I gave up on gas mowers when we moved to this much smaller property. Bought a Black and Decker battery operated mower and battery operated weed eater, both are about five years old now and take very little care and they live in the garage. The mower is self propelled and works well as long as I remember to sharpen the blade every so often. We started our marriage 57 years ago on ten acres and have, over those years, downsized to a 6500 square foot lot with a 1960 square foot house and even more in driveway and sidewalks. Our backyard just has enough room to walk around the raised beds, fruit trees, and the 12X12 shed for our "stuff." At our age that's about all we can handle anymore and I am partially paralyzed by strokes some years ago plus a couple of heart attacks. Dear wife is still spry so she does the outside stuff and I cook and clean, sort of a backwards operation. <G>
George
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George Shirley wrote:

No, I haven't done a soil test here, but it should be on the acid side of the range. The problem is more likely drainage, or rather lack thereof. The area is basically swampland with some parts a bit higher than others.
I started out with four blueberry plants, all different varieties. One pooped out and I replaced it...several times. Another pooped out and I replaced it and it seemed to be doing okay until now. So out of the eight plants I've purchased, only two are actually still growing.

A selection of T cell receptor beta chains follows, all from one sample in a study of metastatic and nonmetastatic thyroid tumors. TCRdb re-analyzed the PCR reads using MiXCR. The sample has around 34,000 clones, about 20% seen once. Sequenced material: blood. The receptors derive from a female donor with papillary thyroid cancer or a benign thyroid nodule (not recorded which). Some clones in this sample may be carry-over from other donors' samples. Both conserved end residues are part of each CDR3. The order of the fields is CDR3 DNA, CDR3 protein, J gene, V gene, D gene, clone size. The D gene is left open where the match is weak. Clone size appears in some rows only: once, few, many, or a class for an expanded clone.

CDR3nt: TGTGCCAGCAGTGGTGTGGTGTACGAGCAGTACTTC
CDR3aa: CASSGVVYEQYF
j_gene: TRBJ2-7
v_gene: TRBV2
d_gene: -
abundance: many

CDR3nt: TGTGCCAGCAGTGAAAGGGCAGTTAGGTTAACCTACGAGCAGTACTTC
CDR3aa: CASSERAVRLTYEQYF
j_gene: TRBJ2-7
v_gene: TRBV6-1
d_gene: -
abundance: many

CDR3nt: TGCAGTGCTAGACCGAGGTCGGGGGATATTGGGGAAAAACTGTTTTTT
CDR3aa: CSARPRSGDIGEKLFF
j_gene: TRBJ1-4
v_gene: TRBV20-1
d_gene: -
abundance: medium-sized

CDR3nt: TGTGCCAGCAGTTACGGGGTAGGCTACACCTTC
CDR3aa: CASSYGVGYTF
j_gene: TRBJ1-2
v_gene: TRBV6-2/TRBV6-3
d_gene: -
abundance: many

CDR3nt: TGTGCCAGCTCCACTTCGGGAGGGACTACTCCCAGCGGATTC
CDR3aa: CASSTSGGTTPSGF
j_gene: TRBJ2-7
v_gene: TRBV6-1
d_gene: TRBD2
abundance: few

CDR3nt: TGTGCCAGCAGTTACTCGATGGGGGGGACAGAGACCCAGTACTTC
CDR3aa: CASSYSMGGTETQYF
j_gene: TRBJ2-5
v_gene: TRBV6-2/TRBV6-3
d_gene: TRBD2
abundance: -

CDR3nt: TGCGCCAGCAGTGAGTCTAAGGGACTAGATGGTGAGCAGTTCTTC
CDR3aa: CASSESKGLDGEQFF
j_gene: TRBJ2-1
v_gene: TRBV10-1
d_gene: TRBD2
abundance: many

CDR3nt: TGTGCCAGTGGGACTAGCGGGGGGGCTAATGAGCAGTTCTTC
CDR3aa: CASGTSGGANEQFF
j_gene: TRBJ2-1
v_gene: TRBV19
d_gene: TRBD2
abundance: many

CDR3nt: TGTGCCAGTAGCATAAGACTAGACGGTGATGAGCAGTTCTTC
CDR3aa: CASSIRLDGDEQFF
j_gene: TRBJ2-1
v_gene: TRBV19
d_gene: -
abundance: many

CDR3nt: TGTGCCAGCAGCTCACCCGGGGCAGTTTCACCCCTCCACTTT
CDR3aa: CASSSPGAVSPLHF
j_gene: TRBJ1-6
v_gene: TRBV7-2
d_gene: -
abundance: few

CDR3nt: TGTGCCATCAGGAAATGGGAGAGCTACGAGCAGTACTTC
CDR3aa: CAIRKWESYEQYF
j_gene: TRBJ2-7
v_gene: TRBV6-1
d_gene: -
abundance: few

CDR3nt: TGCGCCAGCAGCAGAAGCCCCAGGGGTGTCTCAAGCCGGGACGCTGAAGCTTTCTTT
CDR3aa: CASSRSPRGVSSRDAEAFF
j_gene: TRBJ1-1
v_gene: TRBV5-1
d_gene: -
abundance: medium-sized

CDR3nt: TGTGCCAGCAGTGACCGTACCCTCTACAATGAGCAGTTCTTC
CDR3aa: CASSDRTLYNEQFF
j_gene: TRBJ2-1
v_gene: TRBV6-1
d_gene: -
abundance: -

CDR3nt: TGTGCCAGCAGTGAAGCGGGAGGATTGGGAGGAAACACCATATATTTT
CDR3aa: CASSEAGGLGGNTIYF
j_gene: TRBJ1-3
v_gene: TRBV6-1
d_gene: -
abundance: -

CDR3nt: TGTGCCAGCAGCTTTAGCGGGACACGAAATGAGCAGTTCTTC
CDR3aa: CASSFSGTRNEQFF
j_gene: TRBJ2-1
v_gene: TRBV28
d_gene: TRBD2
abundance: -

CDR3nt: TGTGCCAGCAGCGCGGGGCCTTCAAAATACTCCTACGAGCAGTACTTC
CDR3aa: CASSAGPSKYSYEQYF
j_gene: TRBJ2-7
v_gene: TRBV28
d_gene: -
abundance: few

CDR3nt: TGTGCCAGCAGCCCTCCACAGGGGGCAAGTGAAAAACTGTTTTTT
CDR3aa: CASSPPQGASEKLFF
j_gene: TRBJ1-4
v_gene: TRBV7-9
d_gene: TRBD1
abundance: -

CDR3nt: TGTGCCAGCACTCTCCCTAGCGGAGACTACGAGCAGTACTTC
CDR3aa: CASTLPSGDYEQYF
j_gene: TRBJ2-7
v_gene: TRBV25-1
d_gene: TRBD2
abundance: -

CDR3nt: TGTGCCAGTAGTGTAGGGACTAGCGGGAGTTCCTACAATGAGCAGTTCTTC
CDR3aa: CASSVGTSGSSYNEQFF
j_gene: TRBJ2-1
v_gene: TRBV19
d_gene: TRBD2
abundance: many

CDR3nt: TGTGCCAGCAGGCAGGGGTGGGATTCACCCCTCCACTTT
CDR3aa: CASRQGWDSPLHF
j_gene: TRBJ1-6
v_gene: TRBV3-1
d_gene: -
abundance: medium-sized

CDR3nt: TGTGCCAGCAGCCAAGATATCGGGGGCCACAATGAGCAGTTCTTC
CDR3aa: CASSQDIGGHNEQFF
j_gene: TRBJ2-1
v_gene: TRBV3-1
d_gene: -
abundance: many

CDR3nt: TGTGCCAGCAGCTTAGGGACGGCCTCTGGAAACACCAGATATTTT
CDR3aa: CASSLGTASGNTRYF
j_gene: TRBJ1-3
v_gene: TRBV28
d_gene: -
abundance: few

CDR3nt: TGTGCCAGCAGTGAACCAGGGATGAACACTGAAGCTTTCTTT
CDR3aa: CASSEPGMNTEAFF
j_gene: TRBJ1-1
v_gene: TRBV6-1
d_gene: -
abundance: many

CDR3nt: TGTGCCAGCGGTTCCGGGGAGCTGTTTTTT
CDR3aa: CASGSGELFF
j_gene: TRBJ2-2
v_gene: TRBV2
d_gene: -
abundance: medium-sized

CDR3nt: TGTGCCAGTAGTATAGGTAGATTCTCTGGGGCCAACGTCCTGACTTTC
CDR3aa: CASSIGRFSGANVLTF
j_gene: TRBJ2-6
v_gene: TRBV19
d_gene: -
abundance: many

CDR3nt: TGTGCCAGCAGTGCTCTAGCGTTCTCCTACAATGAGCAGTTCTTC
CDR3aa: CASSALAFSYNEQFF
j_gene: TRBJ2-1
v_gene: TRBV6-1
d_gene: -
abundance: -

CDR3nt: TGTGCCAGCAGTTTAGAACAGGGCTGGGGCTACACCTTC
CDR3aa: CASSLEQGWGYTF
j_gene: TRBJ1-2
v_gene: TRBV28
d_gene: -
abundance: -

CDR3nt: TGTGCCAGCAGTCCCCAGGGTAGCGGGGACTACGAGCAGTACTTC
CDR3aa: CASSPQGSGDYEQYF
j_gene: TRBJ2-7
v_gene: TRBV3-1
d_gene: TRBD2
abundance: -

Ditto on roses on the other side of the yard. I bought four patent roses, hybrid tea and grandiflora. All died within two years. I haven't even tried to replace them what with the current prices and varieties I've seen.
As for electric mowers, I've got just under 1/2 acre. I first bought a rechargeable electric mower, but ran into problems with it. One was that I don't have a garage, so to charge the thing, I'd have to drag it up the back steps into the kitchen to plug it in. :( Then even when fully charged, it could only mow half the yard before needing recharging again. So it was taking 3-4 days to mow between charging, recharging, and actually pushing the thing. I took it back and got a gas-powered mower. It would take me anywhere from 4-8 hours to mow the yard with the pusher depending on how wet the ground was, hight of grass, and so on. I *hate* grass!
Last fall a kind neighbor came across an older model John Deere rider mower that only needed about $100 of new parts and work to be usable. I did the work and I now have it on a "long loan" so I only need to use the pusher for about 1/4 of the yard. YAY! Less time spent mowing and more time for battling weeds in the garden.
Overcast and chilly here today, so no outside work. Plus half the day was used up taking a neighbor to a dentist appointment and the pharmacy. Downpours are predicted for tomorrow, so no outside work again.
Maybe next week....
Nyssa, who wishes the weather would make up its mind whether or not it's spring already